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Ischemic stroke, which accounts for about 87% of strokes, results from an interruption in blood flow through an artery supplying a specific area of the brain. Four basic kinds of problems can block an artery and interfere with blood flow. When brain cells die as a result of ischemic stroke, the resulting injury to the brain is called a cerebral infarction.
If the brain tissue whose blood supply was interrupted recovers rapidly, the event is called a transient ischemic attack, or TIA or ministroke. The presumption is that blood flow interruption was short (transient) and the affected brain cells temporarily ceased to function, but then recovered.
If an artery in the brain becomes blocked, the stroke is called an ischemic stroke. The normal flow of blood cannot get past the blockage, and the brain cells get damaged because they do not receive what they need.
A stroke is what happens when the brain is deprived of blood and oxygen. This can happen in one of two basic ways: through a blockage in an artery leading to the brain (for example, the carotid arteries) or because a blood vessel carrying blood to the brain ruptures. An ischemic stroke is when blood flow to the brain is blocked either by a blood clot that has lodged in a blood vessel or because of narrowed arteries caused by build-up of a fatty substance called plaque.
If you are having an ischemic stroke, the focus at the hospital will be on reopening the blocked blood vessel through the use of clot-busting drugs called thrombolytics, interventional procedures in which treatments are delivered via a thin tube called a catheter, or surgery to remove the blockage. Stopping a stroke quickly is critical to minimizing brain damage and the risk of death.
Patients who suspect they may be having a stroke should not assume it is caused by a blood clot and take aspirin. Let the emergency room care team make the diagnosis. If the stroke is not cause by a blockage but instead is caused by bleeding, aspirin could worsen the bleeding. If you think that you or someone around you is having a stroke, call for emergency help. In the United States, this means calling 9-1-1. It is vitally important to get to a hospital emergency room as quickly as possible.
When an artery in the brain either bursts or has a blockage, it causes a stroke. There are two types of strokes. Hemorrhagic strokes result from bleeding inside the brain, which may occur if a blood vessel or aneurysm (a swelling in an artery) ruptures. Ischemic strokes, which are the most common type of strokes, result when a blood clot or accumulation of fat in an artery causes a reduction in blood flow in the brain. Strokes are a medical emergency and require quick treatment.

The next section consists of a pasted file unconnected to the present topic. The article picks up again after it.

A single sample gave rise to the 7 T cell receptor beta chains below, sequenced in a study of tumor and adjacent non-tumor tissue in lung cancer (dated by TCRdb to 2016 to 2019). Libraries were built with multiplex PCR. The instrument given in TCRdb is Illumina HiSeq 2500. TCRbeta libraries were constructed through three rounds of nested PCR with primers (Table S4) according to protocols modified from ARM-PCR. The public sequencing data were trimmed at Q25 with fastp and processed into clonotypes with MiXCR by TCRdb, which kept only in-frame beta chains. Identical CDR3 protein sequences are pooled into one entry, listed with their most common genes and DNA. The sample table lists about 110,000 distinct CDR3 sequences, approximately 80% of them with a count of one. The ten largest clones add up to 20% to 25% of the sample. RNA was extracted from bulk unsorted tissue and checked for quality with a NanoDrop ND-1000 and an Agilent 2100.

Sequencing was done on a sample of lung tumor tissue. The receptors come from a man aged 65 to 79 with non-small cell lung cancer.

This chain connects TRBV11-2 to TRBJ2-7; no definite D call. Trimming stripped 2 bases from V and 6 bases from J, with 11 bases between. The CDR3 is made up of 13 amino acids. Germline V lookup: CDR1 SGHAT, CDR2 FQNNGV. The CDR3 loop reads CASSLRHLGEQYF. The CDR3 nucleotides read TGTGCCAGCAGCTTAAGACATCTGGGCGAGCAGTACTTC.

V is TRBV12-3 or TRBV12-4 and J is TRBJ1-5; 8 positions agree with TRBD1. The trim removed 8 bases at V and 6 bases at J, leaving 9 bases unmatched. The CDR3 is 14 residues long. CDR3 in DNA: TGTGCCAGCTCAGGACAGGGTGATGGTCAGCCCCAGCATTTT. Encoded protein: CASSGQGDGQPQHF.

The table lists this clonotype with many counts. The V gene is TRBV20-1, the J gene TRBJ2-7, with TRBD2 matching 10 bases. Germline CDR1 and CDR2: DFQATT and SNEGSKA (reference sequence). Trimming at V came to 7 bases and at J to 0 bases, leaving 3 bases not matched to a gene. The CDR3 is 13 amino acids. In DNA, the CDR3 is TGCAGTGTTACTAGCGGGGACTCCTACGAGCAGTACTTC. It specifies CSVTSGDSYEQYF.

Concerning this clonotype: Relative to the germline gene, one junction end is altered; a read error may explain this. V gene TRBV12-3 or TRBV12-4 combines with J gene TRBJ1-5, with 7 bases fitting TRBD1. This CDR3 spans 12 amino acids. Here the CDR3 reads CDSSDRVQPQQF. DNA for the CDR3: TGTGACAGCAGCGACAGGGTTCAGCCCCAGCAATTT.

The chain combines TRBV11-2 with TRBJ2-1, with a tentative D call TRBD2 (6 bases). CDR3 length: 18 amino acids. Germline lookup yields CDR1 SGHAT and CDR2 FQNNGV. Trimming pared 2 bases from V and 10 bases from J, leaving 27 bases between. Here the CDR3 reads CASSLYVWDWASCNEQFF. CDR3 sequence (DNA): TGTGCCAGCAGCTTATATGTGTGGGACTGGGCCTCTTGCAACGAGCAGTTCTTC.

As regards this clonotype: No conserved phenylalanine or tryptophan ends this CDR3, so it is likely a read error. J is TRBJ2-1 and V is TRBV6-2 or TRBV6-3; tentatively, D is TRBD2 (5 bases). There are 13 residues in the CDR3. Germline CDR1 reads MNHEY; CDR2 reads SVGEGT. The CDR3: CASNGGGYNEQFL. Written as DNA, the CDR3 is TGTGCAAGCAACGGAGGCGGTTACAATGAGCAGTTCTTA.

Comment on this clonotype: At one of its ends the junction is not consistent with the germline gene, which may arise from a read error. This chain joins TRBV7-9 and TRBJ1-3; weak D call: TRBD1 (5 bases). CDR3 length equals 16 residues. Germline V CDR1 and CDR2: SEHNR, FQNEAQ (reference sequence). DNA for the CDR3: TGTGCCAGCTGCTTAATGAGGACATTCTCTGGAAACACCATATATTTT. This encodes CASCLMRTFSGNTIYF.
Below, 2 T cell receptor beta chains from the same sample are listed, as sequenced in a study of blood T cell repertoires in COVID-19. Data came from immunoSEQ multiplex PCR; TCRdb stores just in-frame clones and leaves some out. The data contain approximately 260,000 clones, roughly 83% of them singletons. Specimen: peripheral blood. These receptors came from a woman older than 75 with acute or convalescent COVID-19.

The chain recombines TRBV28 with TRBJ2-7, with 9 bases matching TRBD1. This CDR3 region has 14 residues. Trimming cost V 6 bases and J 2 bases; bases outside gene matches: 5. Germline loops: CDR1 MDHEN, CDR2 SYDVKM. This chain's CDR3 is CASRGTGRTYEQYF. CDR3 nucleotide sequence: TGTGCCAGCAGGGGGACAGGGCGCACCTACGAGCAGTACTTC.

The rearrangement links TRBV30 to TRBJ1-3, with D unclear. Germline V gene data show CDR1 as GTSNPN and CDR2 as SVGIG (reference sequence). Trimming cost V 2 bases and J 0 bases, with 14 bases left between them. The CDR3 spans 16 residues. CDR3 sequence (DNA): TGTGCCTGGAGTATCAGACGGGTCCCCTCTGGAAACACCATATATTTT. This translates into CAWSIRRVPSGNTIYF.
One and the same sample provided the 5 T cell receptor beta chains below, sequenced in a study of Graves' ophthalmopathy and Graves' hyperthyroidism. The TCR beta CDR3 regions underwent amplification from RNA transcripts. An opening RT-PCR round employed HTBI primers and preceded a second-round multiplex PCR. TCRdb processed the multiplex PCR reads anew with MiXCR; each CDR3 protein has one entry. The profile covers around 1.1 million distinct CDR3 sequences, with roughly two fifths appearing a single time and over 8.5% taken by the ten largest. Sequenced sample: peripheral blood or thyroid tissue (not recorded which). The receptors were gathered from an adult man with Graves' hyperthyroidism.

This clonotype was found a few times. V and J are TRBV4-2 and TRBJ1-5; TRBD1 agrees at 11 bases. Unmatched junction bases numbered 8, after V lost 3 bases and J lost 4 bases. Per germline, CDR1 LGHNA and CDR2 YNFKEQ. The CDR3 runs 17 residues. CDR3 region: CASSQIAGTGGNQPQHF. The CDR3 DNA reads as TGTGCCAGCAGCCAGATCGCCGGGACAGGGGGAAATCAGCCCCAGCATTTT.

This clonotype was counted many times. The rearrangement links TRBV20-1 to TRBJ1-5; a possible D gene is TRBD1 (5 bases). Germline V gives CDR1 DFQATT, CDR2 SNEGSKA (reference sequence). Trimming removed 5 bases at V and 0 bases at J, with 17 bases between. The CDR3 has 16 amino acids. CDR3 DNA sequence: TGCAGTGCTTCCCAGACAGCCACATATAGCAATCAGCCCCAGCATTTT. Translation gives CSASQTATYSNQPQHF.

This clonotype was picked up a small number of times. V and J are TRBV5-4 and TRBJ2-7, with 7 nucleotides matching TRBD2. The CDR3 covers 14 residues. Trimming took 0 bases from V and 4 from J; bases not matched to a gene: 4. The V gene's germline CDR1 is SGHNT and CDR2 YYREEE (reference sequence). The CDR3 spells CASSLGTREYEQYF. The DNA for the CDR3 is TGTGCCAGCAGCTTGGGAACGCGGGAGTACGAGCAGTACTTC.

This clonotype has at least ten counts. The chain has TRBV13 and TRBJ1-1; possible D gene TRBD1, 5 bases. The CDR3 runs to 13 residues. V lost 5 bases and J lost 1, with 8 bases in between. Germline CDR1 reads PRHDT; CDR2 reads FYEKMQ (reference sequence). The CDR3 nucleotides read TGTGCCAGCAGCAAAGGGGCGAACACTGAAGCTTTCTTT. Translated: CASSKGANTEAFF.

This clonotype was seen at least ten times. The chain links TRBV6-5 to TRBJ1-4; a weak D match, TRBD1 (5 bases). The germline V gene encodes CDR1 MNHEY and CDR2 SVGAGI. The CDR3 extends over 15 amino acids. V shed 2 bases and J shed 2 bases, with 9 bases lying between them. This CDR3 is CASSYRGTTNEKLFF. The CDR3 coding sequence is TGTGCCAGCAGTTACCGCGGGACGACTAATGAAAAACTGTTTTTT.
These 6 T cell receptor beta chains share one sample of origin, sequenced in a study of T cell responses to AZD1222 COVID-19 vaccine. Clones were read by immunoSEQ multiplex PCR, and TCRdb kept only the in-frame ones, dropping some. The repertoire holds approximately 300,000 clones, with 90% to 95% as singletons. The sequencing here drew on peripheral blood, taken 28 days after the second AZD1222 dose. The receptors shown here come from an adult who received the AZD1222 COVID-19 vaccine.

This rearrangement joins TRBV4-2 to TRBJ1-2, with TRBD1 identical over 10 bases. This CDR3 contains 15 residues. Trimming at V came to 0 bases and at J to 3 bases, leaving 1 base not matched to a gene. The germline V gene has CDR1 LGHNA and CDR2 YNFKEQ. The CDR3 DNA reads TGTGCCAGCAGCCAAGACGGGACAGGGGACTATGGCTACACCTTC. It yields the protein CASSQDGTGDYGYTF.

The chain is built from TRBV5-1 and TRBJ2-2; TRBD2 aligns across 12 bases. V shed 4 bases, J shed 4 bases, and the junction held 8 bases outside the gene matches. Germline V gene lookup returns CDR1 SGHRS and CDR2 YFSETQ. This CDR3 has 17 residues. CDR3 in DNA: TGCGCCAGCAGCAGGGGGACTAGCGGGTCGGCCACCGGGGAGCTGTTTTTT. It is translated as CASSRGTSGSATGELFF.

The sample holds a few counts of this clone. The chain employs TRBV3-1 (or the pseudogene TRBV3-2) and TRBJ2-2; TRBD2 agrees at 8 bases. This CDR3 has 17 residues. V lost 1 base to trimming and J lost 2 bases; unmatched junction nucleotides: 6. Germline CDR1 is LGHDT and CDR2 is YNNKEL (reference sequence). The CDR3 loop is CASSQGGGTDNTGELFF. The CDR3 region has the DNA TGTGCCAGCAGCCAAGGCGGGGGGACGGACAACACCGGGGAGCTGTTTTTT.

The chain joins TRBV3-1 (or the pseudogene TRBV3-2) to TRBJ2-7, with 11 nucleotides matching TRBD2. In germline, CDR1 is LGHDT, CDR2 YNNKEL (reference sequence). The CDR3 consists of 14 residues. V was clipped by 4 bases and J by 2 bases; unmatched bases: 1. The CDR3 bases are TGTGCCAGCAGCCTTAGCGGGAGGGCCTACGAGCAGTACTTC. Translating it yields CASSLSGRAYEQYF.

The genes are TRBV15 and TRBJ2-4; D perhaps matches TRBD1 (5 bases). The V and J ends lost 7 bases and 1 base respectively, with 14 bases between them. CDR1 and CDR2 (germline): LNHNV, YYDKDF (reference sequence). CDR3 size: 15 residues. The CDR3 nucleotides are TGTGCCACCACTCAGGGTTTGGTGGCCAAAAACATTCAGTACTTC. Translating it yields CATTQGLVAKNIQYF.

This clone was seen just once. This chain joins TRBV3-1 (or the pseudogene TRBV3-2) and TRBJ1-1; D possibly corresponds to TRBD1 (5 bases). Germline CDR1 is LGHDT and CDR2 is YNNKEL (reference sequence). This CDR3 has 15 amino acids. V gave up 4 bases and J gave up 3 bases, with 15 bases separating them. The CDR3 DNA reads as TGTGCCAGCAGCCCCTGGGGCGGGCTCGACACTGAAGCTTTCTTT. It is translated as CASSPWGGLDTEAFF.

Ischemic strokes occur when the brain tissue is starved of blood. Anything that prevents blood from reaching the brain can cause this type of stroke; a narrowed or blocked blood vessel supplying the brain, a clot that has formed in a brain's blood vessel that blocks flow (thrombosis), or a clot that has travelled from elsewhere in the body (embolism).
As soon as the brain is deprived of nutrient- and oxygen-rich blood, brain neurons die. The longer the tissue is starved, the more damage is done. Neurons stop sending and receiving messages to and from parts of the body and faculties begin to falter. Symptoms can last minutes, hours or days and the effect can be large, small, temporary or permanent. About 85% of cerebrovascular accidents are caused by ischemic strokes.
Transient ischemic attacks or TIAs are referred to as mini ischemic strokes because their symptoms are temporary and typically last less than 24 hours. People who have mini TIAs are prone to a full-on stroke in the future.
This content originally appeared on doctoroz.com
Ischemic stroke is a type of stroke where blood vessels to the brain are blocked by plaques that either formed in those vessels or moved from a different body part and traveled to the brain vessels to block them, cutting off the blood supply. When this happens, the brain is starved of blood and nourishment, leading to symptoms.
Ischemic strokes are caused by blood clots. They account for about 80 percent of all strokes. Clots in this type of stroke are classified either as cerebral thrombosis or as cerebral embolism.
Cerebral thrombosis is the more common cause of ischemic stroke. It is caused by a blood clot that is formed in an artery in, or leading to, the brain. The clot usually is the result of fatty plaque which has built up in the arteries. The key difference between what happens in a stroke and what happens in a heart attack is that the arteries in the brain are much smaller than those of the heart, so a clot does not have to be very big to cause problems.
A cerebral embolism occurs when a wandering clot makes its way to the brain, generally coming from the heart. This kind of clot tends to happen suddenly, unlike thrombosis, which builds over time.
In either event, the clot cuts off blood flow to the brain, which kills brain cells.
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